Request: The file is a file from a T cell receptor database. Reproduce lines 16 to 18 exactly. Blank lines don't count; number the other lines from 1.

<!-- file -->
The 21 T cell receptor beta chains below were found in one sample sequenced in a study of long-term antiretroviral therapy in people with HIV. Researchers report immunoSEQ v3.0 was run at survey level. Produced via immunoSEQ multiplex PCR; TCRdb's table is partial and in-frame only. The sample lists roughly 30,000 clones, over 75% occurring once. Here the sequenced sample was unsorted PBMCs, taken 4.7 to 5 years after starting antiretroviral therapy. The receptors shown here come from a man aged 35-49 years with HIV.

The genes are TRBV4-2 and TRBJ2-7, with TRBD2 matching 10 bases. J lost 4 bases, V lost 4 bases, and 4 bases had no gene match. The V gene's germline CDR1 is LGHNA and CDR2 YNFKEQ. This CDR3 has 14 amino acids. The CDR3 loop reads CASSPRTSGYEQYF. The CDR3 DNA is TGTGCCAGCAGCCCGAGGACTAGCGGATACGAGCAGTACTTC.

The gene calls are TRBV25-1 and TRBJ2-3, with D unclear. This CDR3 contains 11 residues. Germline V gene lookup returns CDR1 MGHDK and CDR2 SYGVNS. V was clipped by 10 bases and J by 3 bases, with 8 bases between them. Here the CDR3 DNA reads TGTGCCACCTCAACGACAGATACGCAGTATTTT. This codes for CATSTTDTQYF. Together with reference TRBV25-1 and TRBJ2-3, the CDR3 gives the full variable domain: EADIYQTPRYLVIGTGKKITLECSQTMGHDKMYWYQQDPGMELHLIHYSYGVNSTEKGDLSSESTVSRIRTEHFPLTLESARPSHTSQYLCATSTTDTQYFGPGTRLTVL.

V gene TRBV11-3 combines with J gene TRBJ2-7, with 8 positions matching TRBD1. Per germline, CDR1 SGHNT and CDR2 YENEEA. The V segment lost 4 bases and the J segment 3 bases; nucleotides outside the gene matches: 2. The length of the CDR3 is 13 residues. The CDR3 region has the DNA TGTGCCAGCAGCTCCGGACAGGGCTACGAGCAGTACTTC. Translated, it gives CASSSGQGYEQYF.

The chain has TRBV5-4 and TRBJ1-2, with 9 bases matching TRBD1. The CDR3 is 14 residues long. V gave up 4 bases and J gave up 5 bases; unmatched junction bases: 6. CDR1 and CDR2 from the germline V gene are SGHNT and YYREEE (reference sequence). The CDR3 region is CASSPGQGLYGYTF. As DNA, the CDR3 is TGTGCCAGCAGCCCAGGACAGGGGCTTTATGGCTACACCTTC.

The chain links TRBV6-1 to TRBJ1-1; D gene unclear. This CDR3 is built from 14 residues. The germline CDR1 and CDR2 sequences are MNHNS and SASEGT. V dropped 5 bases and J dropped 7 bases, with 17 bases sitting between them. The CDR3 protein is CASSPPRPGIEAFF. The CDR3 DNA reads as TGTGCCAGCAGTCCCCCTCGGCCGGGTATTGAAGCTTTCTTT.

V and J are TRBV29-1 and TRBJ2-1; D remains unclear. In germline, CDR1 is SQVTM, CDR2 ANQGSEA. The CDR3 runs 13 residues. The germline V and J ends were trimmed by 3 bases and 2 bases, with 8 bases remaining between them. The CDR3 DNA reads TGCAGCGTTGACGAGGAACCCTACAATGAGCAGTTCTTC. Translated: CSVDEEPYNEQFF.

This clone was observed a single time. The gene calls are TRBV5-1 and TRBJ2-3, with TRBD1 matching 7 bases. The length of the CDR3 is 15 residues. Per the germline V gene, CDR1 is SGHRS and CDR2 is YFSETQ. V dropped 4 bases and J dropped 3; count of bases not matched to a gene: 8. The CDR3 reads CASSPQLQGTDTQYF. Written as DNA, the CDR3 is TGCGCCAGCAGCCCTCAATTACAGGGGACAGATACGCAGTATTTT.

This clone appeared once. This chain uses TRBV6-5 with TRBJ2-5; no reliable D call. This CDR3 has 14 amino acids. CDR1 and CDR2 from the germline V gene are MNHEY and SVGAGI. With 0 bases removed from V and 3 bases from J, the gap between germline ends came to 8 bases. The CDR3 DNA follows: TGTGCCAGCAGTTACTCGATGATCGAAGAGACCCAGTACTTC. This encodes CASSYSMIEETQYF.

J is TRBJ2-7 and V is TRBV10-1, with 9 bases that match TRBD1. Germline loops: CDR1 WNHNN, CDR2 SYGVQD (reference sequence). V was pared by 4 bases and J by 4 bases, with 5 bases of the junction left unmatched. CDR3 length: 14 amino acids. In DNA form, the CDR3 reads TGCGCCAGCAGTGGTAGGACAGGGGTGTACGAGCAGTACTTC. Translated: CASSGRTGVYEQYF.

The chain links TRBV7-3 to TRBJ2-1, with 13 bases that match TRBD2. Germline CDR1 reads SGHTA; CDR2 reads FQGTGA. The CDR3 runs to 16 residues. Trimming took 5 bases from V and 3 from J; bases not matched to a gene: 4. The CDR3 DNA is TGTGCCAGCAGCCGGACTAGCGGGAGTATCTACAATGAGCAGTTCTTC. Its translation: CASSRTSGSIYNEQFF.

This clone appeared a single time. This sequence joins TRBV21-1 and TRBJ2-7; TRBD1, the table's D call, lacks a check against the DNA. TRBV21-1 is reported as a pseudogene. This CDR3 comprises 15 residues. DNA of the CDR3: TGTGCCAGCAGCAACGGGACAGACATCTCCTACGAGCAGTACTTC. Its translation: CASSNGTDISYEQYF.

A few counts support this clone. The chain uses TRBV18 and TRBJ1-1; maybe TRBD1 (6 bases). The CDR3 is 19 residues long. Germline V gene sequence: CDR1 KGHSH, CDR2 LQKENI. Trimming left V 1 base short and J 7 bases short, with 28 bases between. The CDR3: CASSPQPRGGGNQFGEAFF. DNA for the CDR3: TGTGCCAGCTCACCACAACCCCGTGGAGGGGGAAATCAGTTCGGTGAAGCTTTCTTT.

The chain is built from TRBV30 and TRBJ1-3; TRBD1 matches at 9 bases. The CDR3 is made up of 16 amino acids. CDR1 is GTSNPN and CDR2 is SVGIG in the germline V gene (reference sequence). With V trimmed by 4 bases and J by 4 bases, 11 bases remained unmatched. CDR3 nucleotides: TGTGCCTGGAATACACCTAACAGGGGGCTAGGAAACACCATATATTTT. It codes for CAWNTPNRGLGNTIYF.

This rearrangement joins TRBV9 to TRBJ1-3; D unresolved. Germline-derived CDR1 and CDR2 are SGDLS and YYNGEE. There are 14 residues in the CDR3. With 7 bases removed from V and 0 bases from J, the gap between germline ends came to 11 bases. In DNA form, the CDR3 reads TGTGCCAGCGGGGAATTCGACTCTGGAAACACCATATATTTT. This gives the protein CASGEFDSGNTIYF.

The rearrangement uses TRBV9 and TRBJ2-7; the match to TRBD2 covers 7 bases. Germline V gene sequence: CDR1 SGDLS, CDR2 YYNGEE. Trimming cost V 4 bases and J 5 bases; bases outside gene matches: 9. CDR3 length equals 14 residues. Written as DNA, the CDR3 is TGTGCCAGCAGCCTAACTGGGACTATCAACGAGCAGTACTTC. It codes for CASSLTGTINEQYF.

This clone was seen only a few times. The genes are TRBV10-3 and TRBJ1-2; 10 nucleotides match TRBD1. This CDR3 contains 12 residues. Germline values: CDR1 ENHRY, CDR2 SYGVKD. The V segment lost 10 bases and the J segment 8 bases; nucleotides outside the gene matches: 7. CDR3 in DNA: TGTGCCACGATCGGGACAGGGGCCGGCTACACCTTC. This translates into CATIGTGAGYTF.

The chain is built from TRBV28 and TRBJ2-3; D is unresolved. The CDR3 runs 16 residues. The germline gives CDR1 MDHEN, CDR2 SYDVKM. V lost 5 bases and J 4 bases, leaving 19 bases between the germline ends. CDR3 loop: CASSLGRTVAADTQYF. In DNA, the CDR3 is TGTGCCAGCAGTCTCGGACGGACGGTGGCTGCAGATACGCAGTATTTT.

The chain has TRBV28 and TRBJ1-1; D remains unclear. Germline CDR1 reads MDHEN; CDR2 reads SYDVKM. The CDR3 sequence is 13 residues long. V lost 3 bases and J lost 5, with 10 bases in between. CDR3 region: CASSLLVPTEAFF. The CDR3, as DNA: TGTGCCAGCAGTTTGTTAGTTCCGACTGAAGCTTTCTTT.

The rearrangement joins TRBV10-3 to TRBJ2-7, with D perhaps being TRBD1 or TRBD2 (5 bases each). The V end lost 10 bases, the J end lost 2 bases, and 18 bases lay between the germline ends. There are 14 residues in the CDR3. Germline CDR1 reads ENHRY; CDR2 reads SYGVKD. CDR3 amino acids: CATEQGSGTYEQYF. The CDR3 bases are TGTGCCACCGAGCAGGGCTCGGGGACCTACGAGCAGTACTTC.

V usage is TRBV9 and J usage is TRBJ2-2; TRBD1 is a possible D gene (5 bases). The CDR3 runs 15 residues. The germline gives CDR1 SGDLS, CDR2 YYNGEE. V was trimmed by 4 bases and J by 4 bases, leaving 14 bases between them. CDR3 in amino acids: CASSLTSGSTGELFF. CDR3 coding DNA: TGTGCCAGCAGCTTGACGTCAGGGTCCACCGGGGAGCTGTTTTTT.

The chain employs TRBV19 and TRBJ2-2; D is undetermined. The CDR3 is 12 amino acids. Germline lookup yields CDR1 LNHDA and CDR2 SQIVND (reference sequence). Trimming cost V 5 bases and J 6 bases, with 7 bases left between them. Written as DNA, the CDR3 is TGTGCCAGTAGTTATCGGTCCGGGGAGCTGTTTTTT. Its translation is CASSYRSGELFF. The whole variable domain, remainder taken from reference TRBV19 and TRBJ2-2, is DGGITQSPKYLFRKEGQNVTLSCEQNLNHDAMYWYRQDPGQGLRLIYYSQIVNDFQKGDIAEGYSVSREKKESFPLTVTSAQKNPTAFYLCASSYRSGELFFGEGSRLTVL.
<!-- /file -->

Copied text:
The rearrangement uses TRBV9 and TRBJ2-7; the match to TRBD2 covers 7 bases. Germline V gene sequence: CDR1 SGDLS, CDR2 YYNGEE. Trimming cost V 4 bases and J 5 bases; bases outside gene matches: 9. CDR3 length equals 14 residues. Written as DNA, the CDR3 is TGTGCCAGCAGCCTAACTGGGACTATCAACGAGCAGTACTTC. It codes for CASSLTGTINEQYF.

This clone was seen only a few times. The genes are TRBV10-3 and TRBJ1-2; 10 nucleotides match TRBD1. This CDR3 contains 12 residues. Germline values: CDR1 ENHRY, CDR2 SYGVKD. The V segment lost 10 bases and the J segment 8 bases; nucleotides outside the gene matches: 7. CDR3 in DNA: TGTGCCACGATCGGGACAGGGGCCGGCTACACCTTC. This translates into CATIGTGAGYTF.

The chain is built from TRBV28 and TRBJ2-3; D is unresolved. The CDR3 runs 16 residues. The germline gives CDR1 MDHEN, CDR2 SYDVKM. V lost 5 bases and J 4 bases, leaving 19 bases between the germline ends. CDR3 loop: CASSLGRTVAADTQYF. In DNA, the CDR3 is TGTGCCAGCAGTCTCGGACGGACGGTGGCTGCAGATACGCAGTATTTT.